That would be the wrong way of looking at it. The Republican party is already dying of old age. Most Republicans are more than 50 years old. That also means that hardly any children are born into Republican households, since most children are born to parents under 50 years old. Republicans lose almost 2 percent of their share of voters every four years just from this one demographic trend alone. There is a reason there were so many Republican candidates this time around. Anyone looking at the trends could reasonably conclude that this is the last chance for the Republicans to elect a president. If you’re a Republican, you can run in 2016 or never. Some of the Republican party’s biggest financial supporters of the last 20 years have realized this too and no longer support the Republicans as a party, though they are supporting Trump and until recently were supporting Jeb Bush. It is the already weakened condition of the party that gives a candidate like Trump, or Bush for that matter, an opening to operate in.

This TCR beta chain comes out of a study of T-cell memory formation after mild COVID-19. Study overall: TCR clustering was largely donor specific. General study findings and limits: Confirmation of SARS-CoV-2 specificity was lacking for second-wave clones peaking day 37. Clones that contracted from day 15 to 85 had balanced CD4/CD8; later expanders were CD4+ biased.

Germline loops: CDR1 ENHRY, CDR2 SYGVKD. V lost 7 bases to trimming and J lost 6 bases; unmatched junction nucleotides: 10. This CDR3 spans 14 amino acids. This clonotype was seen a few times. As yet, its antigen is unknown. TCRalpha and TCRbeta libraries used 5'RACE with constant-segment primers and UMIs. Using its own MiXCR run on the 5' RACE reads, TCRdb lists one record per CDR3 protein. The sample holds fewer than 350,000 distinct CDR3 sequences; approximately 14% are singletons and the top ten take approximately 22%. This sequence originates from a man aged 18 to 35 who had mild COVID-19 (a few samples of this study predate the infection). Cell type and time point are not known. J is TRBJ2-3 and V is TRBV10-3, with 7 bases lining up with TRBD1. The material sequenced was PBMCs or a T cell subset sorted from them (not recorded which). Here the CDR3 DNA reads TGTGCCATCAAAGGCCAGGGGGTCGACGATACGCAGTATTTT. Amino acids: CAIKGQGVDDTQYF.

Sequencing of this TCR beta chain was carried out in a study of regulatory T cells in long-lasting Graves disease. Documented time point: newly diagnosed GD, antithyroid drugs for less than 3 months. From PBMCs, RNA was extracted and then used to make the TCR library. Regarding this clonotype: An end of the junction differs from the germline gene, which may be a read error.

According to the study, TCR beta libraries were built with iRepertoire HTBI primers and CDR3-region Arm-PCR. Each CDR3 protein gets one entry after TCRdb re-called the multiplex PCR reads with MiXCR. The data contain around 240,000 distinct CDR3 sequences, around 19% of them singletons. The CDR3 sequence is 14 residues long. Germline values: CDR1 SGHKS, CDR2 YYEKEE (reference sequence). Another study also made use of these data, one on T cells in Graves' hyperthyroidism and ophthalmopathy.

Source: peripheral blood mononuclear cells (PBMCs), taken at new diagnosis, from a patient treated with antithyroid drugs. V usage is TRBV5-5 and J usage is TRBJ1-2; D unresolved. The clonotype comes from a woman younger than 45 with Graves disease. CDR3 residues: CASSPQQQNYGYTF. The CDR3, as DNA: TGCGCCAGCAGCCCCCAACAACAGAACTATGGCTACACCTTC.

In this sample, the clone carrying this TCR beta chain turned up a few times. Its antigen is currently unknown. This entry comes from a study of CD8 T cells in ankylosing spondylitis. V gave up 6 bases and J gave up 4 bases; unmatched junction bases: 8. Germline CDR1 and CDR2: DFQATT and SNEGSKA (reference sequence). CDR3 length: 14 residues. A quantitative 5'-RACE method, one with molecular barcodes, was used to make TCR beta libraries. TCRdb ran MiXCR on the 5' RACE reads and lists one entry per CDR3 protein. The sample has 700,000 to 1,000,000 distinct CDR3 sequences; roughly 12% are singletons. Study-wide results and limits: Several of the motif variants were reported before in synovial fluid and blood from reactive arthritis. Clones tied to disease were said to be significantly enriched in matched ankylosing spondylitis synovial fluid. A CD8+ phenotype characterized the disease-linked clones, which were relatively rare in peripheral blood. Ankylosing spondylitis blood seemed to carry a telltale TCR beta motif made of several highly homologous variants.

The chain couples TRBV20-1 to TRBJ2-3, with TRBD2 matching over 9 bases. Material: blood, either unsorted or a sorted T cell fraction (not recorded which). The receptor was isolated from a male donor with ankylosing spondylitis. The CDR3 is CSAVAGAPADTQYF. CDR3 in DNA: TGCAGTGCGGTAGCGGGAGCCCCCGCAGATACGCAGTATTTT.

But there is more to the decline of the Republican party than the declining number of voters. The popularity of the Republican party is in tatters. Even the average Republican now hates the national Republican party — see, for example, the Bruce Bartlett essay and the BBC News story above. If you tell Republican voters that their vote for Trump could be the end of the Republican party, as Mitt Romney prominently did a few days ago, that won’t give them a reason to reconsider.